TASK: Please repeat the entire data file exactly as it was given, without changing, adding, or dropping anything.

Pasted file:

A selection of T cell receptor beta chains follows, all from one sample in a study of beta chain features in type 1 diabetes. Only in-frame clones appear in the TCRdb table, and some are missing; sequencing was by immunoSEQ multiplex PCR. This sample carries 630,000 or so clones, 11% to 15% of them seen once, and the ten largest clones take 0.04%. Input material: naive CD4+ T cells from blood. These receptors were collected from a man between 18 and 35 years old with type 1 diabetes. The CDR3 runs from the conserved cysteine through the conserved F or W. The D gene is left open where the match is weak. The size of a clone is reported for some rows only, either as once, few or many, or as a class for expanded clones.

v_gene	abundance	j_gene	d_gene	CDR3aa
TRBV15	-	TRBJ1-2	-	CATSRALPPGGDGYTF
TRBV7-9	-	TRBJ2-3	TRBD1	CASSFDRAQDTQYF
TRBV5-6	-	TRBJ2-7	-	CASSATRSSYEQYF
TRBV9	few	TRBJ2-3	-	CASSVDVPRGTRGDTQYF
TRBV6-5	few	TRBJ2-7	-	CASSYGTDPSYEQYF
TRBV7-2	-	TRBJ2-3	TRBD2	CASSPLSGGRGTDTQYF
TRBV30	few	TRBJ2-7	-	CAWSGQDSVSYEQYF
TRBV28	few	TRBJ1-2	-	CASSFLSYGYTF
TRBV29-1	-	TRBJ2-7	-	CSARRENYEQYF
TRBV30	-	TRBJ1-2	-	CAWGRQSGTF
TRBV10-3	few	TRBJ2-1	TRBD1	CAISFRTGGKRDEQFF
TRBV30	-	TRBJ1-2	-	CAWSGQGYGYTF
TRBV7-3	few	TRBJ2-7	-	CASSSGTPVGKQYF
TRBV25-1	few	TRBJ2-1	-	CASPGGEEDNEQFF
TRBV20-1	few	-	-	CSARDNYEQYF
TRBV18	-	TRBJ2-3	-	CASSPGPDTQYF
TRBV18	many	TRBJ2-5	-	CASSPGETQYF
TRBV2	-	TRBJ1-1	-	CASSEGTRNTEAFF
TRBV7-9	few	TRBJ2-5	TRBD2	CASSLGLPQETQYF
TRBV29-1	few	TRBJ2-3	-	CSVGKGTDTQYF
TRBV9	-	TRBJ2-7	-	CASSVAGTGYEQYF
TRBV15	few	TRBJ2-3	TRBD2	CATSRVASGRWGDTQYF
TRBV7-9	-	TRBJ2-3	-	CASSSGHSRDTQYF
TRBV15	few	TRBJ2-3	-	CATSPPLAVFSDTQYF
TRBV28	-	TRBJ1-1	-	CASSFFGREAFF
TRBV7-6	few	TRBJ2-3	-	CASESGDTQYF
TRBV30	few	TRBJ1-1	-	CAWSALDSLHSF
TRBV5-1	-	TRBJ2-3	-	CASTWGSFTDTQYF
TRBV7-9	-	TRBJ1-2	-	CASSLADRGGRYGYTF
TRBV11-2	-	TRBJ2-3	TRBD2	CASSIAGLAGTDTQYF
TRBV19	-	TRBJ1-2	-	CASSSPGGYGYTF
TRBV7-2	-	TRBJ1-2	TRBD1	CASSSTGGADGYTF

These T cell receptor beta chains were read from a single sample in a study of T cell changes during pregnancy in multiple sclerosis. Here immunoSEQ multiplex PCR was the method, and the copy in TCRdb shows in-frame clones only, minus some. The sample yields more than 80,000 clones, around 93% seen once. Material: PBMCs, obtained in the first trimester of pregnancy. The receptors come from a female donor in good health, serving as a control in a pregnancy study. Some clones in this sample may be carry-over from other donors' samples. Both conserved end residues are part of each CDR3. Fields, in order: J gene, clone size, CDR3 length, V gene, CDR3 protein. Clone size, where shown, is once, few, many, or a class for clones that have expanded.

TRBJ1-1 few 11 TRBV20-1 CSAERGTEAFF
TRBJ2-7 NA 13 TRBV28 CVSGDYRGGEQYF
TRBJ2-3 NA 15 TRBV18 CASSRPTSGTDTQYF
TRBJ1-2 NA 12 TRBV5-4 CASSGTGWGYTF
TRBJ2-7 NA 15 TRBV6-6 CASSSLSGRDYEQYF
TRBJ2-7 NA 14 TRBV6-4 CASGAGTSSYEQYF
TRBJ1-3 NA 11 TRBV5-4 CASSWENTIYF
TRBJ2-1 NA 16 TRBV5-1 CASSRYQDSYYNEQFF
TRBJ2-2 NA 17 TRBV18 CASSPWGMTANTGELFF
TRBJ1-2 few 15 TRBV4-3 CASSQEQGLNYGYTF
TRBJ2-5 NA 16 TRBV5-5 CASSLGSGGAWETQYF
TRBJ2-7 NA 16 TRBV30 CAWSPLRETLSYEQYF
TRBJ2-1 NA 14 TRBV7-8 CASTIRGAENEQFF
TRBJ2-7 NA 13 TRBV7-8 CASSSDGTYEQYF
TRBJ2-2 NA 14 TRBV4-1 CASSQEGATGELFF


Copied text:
A selection of T cell receptor beta chains follows, all from one sample in a study of beta chain features in type 1 diabetes. Only in-frame clones appear in the TCRdb table, and some are missing; sequencing was by immunoSEQ multiplex PCR. This sample carries 630,000 or so clones, 11% to 15% of them seen once, and the ten largest clones take 0.04%. Input material: naive CD4+ T cells from blood. These receptors were collected from a man between 18 and 35 years old with type 1 diabetes. The CDR3 runs from the conserved cysteine through the conserved F or W. The D gene is left open where the match is weak. The size of a clone is reported for some rows only, either as once, few or many, or as a class for expanded clones.

v_gene	abundance	j_gene	d_gene	CDR3aa
TRBV15	-	TRBJ1-2	-	CATSRALPPGGDGYTF
TRBV7-9	-	TRBJ2-3	TRBD1	CASSFDRAQDTQYF
TRBV5-6	-	TRBJ2-7	-	CASSATRSSYEQYF
TRBV9	few	TRBJ2-3	-	CASSVDVPRGTRGDTQYF
TRBV6-5	few	TRBJ2-7	-	CASSYGTDPSYEQYF
TRBV7-2	-	TRBJ2-3	TRBD2	CASSPLSGGRGTDTQYF
TRBV30	few	TRBJ2-7	-	CAWSGQDSVSYEQYF
TRBV28	few	TRBJ1-2	-	CASSFLSYGYTF
TRBV29-1	-	TRBJ2-7	-	CSARRENYEQYF
TRBV30	-	TRBJ1-2	-	CAWGRQSGTF
TRBV10-3	few	TRBJ2-1	TRBD1	CAISFRTGGKRDEQFF
TRBV30	-	TRBJ1-2	-	CAWSGQGYGYTF
TRBV7-3	few	TRBJ2-7	-	CASSSGTPVGKQYF
TRBV25-1	few	TRBJ2-1	-	CASPGGEEDNEQFF
TRBV20-1	few	-	-	CSARDNYEQYF
TRBV18	-	TRBJ2-3	-	CASSPGPDTQYF
TRBV18	many	TRBJ2-5	-	CASSPGETQYF
TRBV2	-	TRBJ1-1	-	CASSEGTRNTEAFF
TRBV7-9	few	TRBJ2-5	TRBD2	CASSLGLPQETQYF
TRBV29-1	few	TRBJ2-3	-	CSVGKGTDTQYF
TRBV9	-	TRBJ2-7	-	CASSVAGTGYEQYF
TRBV15	few	TRBJ2-3	TRBD2	CATSRVASGRWGDTQYF
TRBV7-9	-	TRBJ2-3	-	CASSSGHSRDTQYF
TRBV15	few	TRBJ2-3	-	CATSPPLAVFSDTQYF
TRBV28	-	TRBJ1-1	-	CASSFFGREAFF
TRBV7-6	few	TRBJ2-3	-	CASESGDTQYF
TRBV30	few	TRBJ1-1	-	CAWSALDSLHSF
TRBV5-1	-	TRBJ2-3	-	CASTWGSFTDTQYF
TRBV7-9	-	TRBJ1-2	-	CASSLADRGGRYGYTF
TRBV11-2	-	TRBJ2-3	TRBD2	CASSIAGLAGTDTQYF
TRBV19	-	TRBJ1-2	-	CASSSPGGYGYTF
TRBV7-2	-	TRBJ1-2	TRBD1	CASSSTGGADGYTF

These T cell receptor beta chains were read from a single sample in a study of T cell changes during pregnancy in multiple sclerosis. Here immunoSEQ multiplex PCR was the method, and the copy in TCRdb shows in-frame clones only, minus some. The sample yields more than 80,000 clones, around 93% seen once. Material: PBMCs, obtained in the first trimester of pregnancy. The receptors come from a female donor in good health, serving as a control in a pregnancy study. Some clones in this sample may be carry-over from other donors' samples. Both conserved end residues are part of each CDR3. Fields, in order: J gene, clone size, CDR3 length, V gene, CDR3 protein. Clone size, where shown, is once, few, many, or a class for clones that have expanded.

TRBJ1-1 few 11 TRBV20-1 CSAERGTEAFF
TRBJ2-7 NA 13 TRBV28 CVSGDYRGGEQYF
TRBJ2-3 NA 15 TRBV18 CASSRPTSGTDTQYF
TRBJ1-2 NA 12 TRBV5-4 CASSGTGWGYTF
TRBJ2-7 NA 15 TRBV6-6 CASSSLSGRDYEQYF
TRBJ2-7 NA 14 TRBV6-4 CASGAGTSSYEQYF
TRBJ1-3 NA 11 TRBV5-4 CASSWENTIYF
TRBJ2-1 NA 16 TRBV5-1 CASSRYQDSYYNEQFF
TRBJ2-2 NA 17 TRBV18 CASSPWGMTANTGELFF
TRBJ1-2 few 15 TRBV4-3 CASSQEQGLNYGYTF
TRBJ2-5 NA 16 TRBV5-5 CASSLGSGGAWETQYF
TRBJ2-7 NA 16 TRBV30 CAWSPLRETLSYEQYF
TRBJ2-1 NA 14 TRBV7-8 CASTIRGAENEQFF
TRBJ2-7 NA 13 TRBV7-8 CASSSDGTYEQYF
TRBJ2-2 NA 14 TRBV4-1 CASSQEGATGELFF